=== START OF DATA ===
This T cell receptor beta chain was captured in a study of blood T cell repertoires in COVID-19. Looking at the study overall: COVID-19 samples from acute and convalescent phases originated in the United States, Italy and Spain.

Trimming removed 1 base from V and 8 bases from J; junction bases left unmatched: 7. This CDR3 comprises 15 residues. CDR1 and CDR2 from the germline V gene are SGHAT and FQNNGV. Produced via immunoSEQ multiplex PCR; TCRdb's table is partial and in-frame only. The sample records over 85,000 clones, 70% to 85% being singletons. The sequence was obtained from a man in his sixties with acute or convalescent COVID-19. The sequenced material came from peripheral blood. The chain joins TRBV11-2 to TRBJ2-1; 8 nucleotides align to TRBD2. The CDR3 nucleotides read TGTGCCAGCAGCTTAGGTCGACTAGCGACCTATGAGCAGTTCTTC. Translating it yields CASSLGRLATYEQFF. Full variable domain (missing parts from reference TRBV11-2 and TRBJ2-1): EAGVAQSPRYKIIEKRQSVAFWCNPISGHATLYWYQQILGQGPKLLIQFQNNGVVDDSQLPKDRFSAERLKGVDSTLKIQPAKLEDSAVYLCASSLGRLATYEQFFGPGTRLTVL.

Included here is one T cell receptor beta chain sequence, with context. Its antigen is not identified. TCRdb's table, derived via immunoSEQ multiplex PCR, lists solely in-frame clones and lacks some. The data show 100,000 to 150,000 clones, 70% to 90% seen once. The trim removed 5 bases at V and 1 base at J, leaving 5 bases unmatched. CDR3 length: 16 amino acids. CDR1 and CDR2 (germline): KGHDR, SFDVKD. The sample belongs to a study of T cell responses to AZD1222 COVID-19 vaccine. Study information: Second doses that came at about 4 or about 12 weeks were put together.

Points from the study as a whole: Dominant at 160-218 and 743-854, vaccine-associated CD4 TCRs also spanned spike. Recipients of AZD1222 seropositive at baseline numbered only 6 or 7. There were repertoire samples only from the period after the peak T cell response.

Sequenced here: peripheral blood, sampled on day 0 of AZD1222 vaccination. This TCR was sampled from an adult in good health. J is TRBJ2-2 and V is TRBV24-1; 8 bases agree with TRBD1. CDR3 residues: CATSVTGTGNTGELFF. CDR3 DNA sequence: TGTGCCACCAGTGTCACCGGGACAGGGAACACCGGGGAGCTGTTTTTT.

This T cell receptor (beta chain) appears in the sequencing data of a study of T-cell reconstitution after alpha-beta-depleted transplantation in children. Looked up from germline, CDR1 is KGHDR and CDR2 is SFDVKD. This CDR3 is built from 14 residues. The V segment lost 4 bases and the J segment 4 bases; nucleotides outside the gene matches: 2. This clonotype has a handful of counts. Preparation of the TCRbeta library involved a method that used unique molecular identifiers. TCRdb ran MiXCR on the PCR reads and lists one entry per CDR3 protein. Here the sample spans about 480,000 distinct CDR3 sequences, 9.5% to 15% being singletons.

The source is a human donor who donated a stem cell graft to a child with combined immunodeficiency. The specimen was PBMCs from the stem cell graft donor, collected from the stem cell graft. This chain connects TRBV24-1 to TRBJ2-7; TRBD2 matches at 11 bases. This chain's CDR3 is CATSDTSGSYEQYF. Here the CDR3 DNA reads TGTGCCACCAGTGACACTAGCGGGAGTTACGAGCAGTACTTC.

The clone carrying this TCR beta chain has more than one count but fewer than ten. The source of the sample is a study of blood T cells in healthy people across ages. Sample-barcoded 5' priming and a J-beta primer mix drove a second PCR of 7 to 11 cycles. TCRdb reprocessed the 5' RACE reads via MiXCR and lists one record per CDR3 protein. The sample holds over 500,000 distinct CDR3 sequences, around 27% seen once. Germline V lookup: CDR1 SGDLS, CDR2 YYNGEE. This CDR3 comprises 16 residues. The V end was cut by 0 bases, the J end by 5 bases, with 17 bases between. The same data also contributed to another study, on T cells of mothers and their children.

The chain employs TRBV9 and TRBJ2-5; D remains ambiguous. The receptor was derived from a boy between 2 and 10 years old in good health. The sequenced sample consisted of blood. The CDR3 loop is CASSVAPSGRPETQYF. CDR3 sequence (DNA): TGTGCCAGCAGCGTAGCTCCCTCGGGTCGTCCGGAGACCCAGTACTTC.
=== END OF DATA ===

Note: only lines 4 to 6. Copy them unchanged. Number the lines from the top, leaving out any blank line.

Points from the study as a whole: Dominant at 160-218 and 743-854, vaccine-associated CD4 TCRs also spanned spike. Recipients of AZD1222 seropositive at baseline numbered only 6 or 7. There were repertoire samples only from the period after the peak T cell response.

Sequenced here: peripheral blood, sampled on day 0 of AZD1222 vaccination. This TCR was sampled from an adult in good health. J is TRBJ2-2 and V is TRBV24-1; 8 bases agree with TRBD1. CDR3 residues: CATSVTGTGNTGELFF. CDR3 DNA sequence: TGTGCCACCAGTGTCACCGGGACAGGGAACACCGGGGAGCTGTTTTTT.

This T cell receptor (beta chain) appears in the sequencing data of a study of T-cell reconstitution after alpha-beta-depleted transplantation in children. Looked up from germline, CDR1 is KGHDR and CDR2 is SFDVKD. This CDR3 is built from 14 residues. The V segment lost 4 bases and the J segment 4 bases; nucleotides outside the gene matches: 2. This clonotype has a handful of counts. Preparation of the TCRbeta library involved a method that used unique molecular identifiers. TCRdb ran MiXCR on the PCR reads and lists one entry per CDR3 protein. Here the sample spans about 480,000 distinct CDR3 sequences, 9.5% to 15% being singletons.